VicMan

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    Houston, TX
  1. There is now https://www.houstonchronicle.com/news/education/article/bertie-simmons-houston-hisd-principal-furr-high-12934326.php HISD concluded that some administrators (unnamed, and without providing evidence) had inflated students' grades. It didn't directly say Simmons did it, and it didn't provide any statement about her employment, but the Chron thinks it's a sign they want to fully terminate her.
  2. That sounds like a cool idea! A bit ambitious since the old Favrot tower was only 13 stories tall. Also if it's in the Pershing attendance zone TMC might have to have a talk with area homeowner associations so the building doesn't infringe too much on the neighborhood. They could put more 2 and 3 bedroom units in the lower floors and more 1 bedroom units on upper floors. I heard from a poster on city-data that the old Favrot had a higher proportion of nursing students from Texas Woman's University and Baylor College of medicine compared to employees. Under your arrangement the lower floors could be a mix of families and unrelated nursing students who have roommates.
  3. Previously the Texas Medical Center had the Favrot Apartments, http://web.archive.org/web/20100624063945/http://www.texmedctr.tmc.edu/root/en/TMCServices/Housing/Parking+at+Favrot.htm but they closed in 2012 http://web.archive.org/web/20120729225051/http://texasmedicalcenter.org/housing/ and were demo'ed in 2014. https://www.emporis.com/buildings/203699/laurence-h-favrot-tower-apartments-houston-tx-usa I understand that the TMC probably wants/wanted a building of higher utility at 6540 Bellows. Also, I never lived there nor knew anybody who did, so I don't know what the housing quality/atmosphere was like. However I like the idea of the TMC building a new tower for employee housing. Perhaps some people want to be very close to work, or have the institution take care of their housing. Therefore I wonder if the TMC could build a new housing tower. A few things: If possible have it be placed in the Pershing Middle School zone - Favrot was zoned to Cullen Middle, which wasn't attractive. Yes, people building institutional housing need to take school zoning into account. Florida State University's report on its former graduate school housing compound, Alumni Village, described the statuses of the schools that served that complex. http://its.fsu.edu/sites/g/files/imported/storage/original/application/a336fded2ae81ac62d958743b870d2c7.pdf (see PDF pages 154 and 155) Having a playground and/or a rooftop/similar swimming pool would make it more attractive to families. I wonder how the complex could attract singles and childless couples; I wouldn't suggest going whole Michael Pollack Colonial Park Apartments style, but taking cues from swanky Midtown/Montrose complexes could help. Since the Medical Center Kroger was demo'ed, it would be good to have ground floor and/or second floor space for a new supermarket and/or an attached parking garage with guest spaces. That way things would be super-convenient for tenants.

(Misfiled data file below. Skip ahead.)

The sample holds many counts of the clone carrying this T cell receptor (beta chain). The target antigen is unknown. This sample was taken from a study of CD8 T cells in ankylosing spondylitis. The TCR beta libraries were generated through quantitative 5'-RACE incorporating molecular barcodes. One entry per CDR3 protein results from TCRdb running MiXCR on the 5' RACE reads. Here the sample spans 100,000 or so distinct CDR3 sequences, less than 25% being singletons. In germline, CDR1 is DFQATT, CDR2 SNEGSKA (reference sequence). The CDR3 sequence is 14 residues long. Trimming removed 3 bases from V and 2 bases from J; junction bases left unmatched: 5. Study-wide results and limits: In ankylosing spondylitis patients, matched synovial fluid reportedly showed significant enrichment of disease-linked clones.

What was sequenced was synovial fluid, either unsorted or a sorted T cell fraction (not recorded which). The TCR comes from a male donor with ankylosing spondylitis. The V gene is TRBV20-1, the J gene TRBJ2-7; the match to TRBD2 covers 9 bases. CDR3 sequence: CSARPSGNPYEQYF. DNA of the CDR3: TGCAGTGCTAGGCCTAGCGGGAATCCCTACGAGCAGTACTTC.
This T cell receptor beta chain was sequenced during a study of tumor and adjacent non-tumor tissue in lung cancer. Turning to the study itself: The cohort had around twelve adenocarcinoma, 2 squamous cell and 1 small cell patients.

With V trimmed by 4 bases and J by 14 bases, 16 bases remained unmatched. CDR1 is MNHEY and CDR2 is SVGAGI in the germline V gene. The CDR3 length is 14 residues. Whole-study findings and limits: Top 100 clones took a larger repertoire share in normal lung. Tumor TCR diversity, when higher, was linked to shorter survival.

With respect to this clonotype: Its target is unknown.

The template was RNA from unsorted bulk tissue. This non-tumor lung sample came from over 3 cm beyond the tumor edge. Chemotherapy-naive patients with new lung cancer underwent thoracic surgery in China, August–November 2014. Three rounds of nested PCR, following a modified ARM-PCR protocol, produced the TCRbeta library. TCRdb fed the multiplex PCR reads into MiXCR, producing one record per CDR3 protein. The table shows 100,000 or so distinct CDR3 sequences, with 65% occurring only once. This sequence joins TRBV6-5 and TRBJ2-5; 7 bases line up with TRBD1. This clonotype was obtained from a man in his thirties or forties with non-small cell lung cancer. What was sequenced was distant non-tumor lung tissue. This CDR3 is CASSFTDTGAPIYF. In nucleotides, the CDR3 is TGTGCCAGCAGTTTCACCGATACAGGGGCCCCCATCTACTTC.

4. As they say, River Oaks Boulevard has two country clubs, and St. John's in fact isn't country club #2
  5. Aren't those now used by Greensheet and Spanish language papers?
  6. The wording in the article itself was: ... so I suspect newspaper revenues were already getting tighter and the company/parent company determined it would cost too much money.
  7. The legal issues are explained here: http://blog.chron.com/aboutchron/2005/07/houston-post-archives-permanently-unavailable-online-maybe-likely-really/ They did put Post articles online, but yanked them after New York Times Co. v. Tasini was decided by SCOTUS in 2001; it held that articles written by freelance journalists can't be licensed for online databases by newspapers. The Chron said they wanted to sift through articles to determine which ones were allowable and which ones weren't, but decided they weren't willing to do this with the resources they had.
  8. I'm not Lomax, but I did enjoy his work. I particularly liked the derivative article "Seoul of Houston". Yes, Texas Monthly archives are available online, but many publications are not. Houston Chronicle articles before 1985 are not online, and Houston Post articles are not available online at all (due to legal issues).
  9. Actually he walked down the whole stretch of Westheimer. A bit different from driving. While we instinctively know what he observes, he got it all in print. That means it's in the record, and his commentary can be cited in online references about Houston. As for the "stolen content" (writing an article on an old article) that's a good thing because (without the retrospect article) a lot of these things are only in microfilms and not online.
  10. https://www.bizjournals.com/houston/news/2017/11/03/houston-press-ends-print-product-cuts-staff Houston Press cut almost all of its jobs, as it is now freelance-reliant, and it's going online only. I will miss the old Houston Press. - It was fun going into a cafe and just picking up a free copy. Hopefully somebody else fills the void?
  11. The students seem to favor Simmons http://cw39.com/2017/10/17/furr-high-school-students-stage-a-walk-out-to-protest-banning-their-83-year-old-principal/
  12. Are there any pictures out there of the Oshman mural and the old Oshman buildings?
  13. Foreign Consulates

    In that case they reopened it in 2015! Holy cow! http://aacc-houston.org/new-australian-consulate-general-in-houston/ Now we just need the Netherlands and Switzerland back. Nigeria would be a good one too.
  14. They could try to make a two story store. Many grocery stores in East Asia use a two story format.
  15. Foreign Consulates

    It's only an honorary consulate - no actual consul general. I think the original consulate general closed in the 1990s.